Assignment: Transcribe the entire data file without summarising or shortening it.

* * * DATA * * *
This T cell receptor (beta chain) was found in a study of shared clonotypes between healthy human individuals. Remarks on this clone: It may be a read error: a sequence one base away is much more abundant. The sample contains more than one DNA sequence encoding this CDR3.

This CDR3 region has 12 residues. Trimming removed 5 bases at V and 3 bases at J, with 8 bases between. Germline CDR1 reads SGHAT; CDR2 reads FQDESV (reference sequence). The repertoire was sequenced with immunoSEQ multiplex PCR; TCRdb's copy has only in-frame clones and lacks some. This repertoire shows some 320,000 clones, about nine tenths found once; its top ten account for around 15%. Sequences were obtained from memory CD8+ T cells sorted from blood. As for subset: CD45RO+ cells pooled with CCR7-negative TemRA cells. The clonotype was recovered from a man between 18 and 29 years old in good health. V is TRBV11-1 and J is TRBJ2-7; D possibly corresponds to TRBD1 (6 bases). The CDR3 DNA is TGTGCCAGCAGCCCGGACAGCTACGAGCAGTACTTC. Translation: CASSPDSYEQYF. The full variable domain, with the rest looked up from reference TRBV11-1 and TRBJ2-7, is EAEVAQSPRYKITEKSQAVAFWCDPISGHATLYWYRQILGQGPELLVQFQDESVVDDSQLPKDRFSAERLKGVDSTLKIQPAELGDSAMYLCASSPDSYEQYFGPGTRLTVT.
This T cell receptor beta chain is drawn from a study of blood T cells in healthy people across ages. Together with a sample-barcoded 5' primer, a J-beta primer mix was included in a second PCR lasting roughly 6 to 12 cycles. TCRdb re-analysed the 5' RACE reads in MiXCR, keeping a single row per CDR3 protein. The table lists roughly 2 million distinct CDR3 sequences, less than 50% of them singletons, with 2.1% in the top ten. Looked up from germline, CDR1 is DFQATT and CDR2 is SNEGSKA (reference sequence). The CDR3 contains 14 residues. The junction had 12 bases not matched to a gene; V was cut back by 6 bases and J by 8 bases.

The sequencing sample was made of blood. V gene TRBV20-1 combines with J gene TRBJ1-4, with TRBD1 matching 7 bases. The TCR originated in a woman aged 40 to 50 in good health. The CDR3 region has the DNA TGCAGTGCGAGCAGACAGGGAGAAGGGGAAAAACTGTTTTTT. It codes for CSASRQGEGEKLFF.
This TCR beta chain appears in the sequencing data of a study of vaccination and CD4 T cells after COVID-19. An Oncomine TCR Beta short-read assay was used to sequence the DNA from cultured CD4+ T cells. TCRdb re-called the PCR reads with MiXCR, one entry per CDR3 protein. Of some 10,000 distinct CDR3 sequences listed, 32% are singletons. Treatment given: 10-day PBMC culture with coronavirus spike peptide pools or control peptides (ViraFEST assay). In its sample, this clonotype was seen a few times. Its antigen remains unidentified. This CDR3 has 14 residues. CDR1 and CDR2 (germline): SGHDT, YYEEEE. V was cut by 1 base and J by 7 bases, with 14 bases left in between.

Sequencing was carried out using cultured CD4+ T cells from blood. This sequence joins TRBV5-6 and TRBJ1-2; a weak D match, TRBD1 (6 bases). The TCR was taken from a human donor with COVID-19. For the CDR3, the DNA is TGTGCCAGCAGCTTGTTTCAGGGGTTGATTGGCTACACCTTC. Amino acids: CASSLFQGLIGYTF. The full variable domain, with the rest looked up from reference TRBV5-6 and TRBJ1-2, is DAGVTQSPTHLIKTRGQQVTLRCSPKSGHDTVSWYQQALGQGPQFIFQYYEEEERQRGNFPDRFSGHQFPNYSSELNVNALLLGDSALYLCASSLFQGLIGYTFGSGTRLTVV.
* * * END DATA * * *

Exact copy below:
This T cell receptor (beta chain) was found in a study of shared clonotypes between healthy human individuals. Remarks on this clone: It may be a read error: a sequence one base away is much more abundant. The sample contains more than one DNA sequence encoding this CDR3.

This CDR3 region has 12 residues. Trimming removed 5 bases at V and 3 bases at J, with 8 bases between. Germline CDR1 reads SGHAT; CDR2 reads FQDESV (reference sequence). The repertoire was sequenced with immunoSEQ multiplex PCR; TCRdb's copy has only in-frame clones and lacks some. This repertoire shows some 320,000 clones, about nine tenths found once; its top ten account for around 15%. Sequences were obtained from memory CD8+ T cells sorted from blood. As for subset: CD45RO+ cells pooled with CCR7-negative TemRA cells. The clonotype was recovered from a man between 18 and 29 years old in good health. V is TRBV11-1 and J is TRBJ2-7; D possibly corresponds to TRBD1 (6 bases). The CDR3 DNA is TGTGCCAGCAGCCCGGACAGCTACGAGCAGTACTTC. Translation: CASSPDSYEQYF. The full variable domain, with the rest looked up from reference TRBV11-1 and TRBJ2-7, is EAEVAQSPRYKITEKSQAVAFWCDPISGHATLYWYRQILGQGPELLVQFQDESVVDDSQLPKDRFSAERLKGVDSTLKIQPAELGDSAMYLCASSPDSYEQYFGPGTRLTVT.
This T cell receptor beta chain is drawn from a study of blood T cells in healthy people across ages. Together with a sample-barcoded 5' primer, a J-beta primer mix was included in a second PCR lasting roughly 6 to 12 cycles. TCRdb re-analysed the 5' RACE reads in MiXCR, keeping a single row per CDR3 protein. The table lists roughly 2 million distinct CDR3 sequences, less than 50% of them singletons, with 2.1% in the top ten. Looked up from germline, CDR1 is DFQATT and CDR2 is SNEGSKA (reference sequence). The CDR3 contains 14 residues. The junction had 12 bases not matched to a gene; V was cut back by 6 bases and J by 8 bases.

The sequencing sample was made of blood. V gene TRBV20-1 combines with J gene TRBJ1-4, with TRBD1 matching 7 bases. The TCR originated in a woman aged 40 to 50 in good health. The CDR3 region has the DNA TGCAGTGCGAGCAGACAGGGAGAAGGGGAAAAACTGTTTTTT. It codes for CSASRQGEGEKLFF.
This TCR beta chain appears in the sequencing data of a study of vaccination and CD4 T cells after COVID-19. An Oncomine TCR Beta short-read assay was used to sequence the DNA from cultured CD4+ T cells. TCRdb re-called the PCR reads with MiXCR, one entry per CDR3 protein. Of some 10,000 distinct CDR3 sequences listed, 32% are singletons. Treatment given: 10-day PBMC culture with coronavirus spike peptide pools or control peptides (ViraFEST assay). In its sample, this clonotype was seen a few times. Its antigen remains unidentified. This CDR3 has 14 residues. CDR1 and CDR2 (germline): SGHDT, YYEEEE. V was cut by 1 base and J by 7 bases, with 14 bases left in between.

Sequencing was carried out using cultured CD4+ T cells from blood. This sequence joins TRBV5-6 and TRBJ1-2; a weak D match, TRBD1 (6 bases). The TCR was taken from a human donor with COVID-19. For the CDR3, the DNA is TGTGCCAGCAGCTTGTTTCAGGGGTTGATTGGCTACACCTTC. Amino acids: CASSLFQGLIGYTF. The full variable domain, with the rest looked up from reference TRBV5-6 and TRBJ1-2, is DAGVTQSPTHLIKTRGQQVTLRCSPKSGHDTVSWYQQALGQGPQFIFQYYEEEERQRGNFPDRFSGHQFPNYSSELNVNALLLGDSALYLCASSLFQGLIGYTFGSGTRLTVV.